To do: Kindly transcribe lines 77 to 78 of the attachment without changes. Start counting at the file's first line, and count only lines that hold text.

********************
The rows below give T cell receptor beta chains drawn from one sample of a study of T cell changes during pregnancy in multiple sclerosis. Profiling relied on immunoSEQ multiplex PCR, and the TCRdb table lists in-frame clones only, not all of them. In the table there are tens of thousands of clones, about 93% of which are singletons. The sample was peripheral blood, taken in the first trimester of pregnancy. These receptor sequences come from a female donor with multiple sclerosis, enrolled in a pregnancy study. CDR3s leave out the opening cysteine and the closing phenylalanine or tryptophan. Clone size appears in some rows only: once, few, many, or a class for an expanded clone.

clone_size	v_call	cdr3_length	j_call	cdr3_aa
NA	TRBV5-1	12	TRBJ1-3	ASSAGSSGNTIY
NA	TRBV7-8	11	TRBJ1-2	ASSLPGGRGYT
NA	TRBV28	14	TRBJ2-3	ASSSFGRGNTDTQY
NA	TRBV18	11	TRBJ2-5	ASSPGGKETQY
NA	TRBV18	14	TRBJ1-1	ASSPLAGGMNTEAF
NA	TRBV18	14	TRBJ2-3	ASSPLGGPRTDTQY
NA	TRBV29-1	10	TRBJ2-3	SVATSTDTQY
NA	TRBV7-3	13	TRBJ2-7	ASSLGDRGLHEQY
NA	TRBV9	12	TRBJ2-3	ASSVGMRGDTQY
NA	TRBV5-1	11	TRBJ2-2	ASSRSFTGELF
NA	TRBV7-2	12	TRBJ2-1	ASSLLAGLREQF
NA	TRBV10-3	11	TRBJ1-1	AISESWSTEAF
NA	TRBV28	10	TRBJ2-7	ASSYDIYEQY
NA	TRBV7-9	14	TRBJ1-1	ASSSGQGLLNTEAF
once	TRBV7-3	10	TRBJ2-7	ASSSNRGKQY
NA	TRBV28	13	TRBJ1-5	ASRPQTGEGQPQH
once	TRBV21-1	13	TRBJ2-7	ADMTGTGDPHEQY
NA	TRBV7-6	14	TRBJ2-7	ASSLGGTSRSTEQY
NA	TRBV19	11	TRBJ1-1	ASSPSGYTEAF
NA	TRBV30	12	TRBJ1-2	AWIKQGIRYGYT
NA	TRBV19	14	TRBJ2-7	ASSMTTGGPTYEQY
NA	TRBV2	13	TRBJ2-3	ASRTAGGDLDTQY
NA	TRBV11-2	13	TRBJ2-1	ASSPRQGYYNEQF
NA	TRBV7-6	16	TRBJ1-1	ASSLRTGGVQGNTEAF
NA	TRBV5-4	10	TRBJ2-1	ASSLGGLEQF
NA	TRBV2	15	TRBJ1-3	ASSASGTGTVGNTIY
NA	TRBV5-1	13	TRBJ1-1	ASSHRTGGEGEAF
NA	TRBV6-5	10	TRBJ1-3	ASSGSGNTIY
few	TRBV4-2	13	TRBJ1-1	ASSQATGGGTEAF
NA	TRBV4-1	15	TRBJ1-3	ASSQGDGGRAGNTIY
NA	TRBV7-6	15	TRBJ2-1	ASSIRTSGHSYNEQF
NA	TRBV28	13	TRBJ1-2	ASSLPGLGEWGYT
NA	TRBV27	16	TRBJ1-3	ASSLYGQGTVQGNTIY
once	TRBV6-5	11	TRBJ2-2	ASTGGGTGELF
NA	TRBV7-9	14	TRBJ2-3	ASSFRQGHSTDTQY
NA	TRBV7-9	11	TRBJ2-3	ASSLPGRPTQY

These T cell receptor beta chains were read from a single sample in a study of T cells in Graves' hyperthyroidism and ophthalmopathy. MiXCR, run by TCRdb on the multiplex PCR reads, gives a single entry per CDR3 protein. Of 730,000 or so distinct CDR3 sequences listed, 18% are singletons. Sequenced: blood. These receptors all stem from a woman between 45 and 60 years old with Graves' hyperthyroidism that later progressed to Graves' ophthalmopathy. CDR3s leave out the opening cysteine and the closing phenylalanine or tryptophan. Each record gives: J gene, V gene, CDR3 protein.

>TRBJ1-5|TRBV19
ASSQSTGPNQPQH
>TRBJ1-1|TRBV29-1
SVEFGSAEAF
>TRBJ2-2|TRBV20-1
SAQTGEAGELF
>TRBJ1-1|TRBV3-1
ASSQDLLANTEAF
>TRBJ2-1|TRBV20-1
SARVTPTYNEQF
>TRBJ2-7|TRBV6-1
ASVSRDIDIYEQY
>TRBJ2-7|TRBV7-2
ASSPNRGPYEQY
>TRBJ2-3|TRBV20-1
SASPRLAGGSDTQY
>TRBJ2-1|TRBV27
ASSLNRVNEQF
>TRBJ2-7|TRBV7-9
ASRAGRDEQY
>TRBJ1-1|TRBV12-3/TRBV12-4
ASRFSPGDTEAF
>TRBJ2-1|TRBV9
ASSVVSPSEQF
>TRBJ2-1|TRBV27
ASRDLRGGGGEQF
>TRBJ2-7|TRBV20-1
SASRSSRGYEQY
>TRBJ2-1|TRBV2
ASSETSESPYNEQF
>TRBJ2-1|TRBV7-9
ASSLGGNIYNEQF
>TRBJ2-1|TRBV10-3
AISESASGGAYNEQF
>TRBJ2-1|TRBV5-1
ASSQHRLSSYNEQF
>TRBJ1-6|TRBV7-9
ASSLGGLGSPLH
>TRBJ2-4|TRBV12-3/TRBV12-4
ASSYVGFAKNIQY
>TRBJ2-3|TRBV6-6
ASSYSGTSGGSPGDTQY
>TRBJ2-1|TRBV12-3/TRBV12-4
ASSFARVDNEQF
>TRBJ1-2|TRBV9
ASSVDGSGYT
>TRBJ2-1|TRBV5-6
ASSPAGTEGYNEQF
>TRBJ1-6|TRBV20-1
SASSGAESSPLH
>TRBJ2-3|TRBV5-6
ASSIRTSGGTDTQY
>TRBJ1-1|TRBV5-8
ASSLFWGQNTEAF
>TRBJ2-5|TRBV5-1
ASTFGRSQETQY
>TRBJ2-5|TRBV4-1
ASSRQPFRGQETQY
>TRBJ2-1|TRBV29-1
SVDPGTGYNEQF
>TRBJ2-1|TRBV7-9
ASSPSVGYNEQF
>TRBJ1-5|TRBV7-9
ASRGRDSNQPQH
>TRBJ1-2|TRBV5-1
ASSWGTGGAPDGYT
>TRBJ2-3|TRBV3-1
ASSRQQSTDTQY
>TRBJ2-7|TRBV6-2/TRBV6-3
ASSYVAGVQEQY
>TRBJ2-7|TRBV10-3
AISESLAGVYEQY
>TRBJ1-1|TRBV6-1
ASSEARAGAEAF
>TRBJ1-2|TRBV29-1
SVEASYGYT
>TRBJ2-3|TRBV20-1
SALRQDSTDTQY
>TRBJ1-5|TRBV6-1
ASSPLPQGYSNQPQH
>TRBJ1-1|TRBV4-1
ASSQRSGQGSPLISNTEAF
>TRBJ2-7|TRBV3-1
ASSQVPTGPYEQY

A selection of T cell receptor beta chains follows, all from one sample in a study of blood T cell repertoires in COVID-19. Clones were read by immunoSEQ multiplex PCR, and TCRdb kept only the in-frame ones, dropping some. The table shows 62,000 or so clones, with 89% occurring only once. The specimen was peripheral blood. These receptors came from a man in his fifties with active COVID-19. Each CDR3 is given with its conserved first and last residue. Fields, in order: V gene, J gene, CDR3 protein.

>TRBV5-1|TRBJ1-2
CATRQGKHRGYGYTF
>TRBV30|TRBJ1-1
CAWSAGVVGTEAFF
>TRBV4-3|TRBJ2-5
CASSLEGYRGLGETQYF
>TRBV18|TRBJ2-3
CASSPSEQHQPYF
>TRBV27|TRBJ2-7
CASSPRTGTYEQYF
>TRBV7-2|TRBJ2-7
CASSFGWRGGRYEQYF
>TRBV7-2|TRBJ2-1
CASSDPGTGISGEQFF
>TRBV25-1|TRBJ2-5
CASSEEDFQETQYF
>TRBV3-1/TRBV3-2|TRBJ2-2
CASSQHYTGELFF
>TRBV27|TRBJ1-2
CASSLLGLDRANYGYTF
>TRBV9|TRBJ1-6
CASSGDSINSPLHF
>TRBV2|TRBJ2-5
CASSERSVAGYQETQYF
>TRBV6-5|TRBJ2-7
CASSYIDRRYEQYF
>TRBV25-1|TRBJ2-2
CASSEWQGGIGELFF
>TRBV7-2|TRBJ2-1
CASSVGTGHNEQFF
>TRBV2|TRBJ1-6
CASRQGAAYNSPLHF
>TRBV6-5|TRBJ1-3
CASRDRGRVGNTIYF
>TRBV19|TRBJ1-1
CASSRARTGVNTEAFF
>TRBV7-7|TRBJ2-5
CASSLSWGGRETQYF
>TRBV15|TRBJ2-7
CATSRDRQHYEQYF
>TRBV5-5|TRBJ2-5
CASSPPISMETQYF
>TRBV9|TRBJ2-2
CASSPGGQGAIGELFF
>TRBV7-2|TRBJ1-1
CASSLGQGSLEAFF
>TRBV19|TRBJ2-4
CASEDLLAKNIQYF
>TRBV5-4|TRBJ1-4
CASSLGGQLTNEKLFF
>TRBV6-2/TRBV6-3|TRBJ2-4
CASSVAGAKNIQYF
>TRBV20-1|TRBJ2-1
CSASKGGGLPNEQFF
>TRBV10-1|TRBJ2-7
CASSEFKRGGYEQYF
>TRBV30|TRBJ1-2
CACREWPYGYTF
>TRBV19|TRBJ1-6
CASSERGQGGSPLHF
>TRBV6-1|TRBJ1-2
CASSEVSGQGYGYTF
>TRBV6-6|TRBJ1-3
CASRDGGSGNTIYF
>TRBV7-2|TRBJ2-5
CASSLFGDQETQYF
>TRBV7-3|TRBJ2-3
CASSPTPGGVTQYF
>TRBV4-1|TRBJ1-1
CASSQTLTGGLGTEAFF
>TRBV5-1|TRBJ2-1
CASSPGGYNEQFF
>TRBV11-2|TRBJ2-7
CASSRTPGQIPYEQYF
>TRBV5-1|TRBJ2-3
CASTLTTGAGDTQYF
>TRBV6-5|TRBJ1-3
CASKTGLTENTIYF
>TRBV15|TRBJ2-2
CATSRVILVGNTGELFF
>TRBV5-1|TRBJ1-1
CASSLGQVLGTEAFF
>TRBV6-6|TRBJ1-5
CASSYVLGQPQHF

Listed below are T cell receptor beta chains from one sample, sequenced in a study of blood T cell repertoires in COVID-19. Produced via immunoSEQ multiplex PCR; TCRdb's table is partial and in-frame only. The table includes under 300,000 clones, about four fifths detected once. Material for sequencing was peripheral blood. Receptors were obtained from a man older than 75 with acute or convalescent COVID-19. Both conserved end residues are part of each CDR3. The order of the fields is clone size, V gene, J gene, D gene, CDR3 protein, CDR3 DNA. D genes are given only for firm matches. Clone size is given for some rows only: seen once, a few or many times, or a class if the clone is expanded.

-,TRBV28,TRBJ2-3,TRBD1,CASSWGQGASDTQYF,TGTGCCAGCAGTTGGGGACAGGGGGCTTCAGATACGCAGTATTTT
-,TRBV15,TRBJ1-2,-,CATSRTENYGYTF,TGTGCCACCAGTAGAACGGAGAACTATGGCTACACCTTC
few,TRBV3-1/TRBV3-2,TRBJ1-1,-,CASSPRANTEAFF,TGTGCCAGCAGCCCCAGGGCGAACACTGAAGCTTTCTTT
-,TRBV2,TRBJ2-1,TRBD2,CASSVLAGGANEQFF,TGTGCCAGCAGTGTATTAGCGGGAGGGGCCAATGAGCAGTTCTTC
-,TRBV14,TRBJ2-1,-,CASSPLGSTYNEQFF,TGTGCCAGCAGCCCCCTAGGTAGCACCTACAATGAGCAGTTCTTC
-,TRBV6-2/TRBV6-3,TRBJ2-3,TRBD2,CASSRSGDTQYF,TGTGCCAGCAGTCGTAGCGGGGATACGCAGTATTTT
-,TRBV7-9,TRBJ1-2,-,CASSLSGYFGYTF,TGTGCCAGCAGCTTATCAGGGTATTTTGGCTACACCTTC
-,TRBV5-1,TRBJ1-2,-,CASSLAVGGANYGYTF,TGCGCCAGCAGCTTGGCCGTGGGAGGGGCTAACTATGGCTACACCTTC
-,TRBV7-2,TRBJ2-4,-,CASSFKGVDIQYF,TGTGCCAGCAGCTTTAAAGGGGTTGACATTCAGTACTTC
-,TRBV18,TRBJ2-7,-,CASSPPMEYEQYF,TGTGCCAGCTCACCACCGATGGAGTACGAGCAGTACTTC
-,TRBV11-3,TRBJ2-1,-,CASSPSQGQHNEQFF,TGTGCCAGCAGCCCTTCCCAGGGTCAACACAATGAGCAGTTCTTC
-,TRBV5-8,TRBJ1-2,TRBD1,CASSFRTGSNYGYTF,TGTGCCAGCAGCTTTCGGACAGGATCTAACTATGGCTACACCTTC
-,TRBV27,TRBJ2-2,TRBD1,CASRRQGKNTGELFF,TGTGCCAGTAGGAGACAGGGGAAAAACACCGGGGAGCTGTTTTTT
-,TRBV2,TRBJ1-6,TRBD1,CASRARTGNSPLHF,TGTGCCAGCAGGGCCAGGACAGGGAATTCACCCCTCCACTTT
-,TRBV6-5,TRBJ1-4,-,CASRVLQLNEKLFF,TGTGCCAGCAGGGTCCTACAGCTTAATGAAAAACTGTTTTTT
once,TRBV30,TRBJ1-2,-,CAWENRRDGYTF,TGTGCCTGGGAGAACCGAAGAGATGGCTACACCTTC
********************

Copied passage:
ASSLGGLGSPLH
>TRBJ2-4|TRBV12-3/TRBV12-4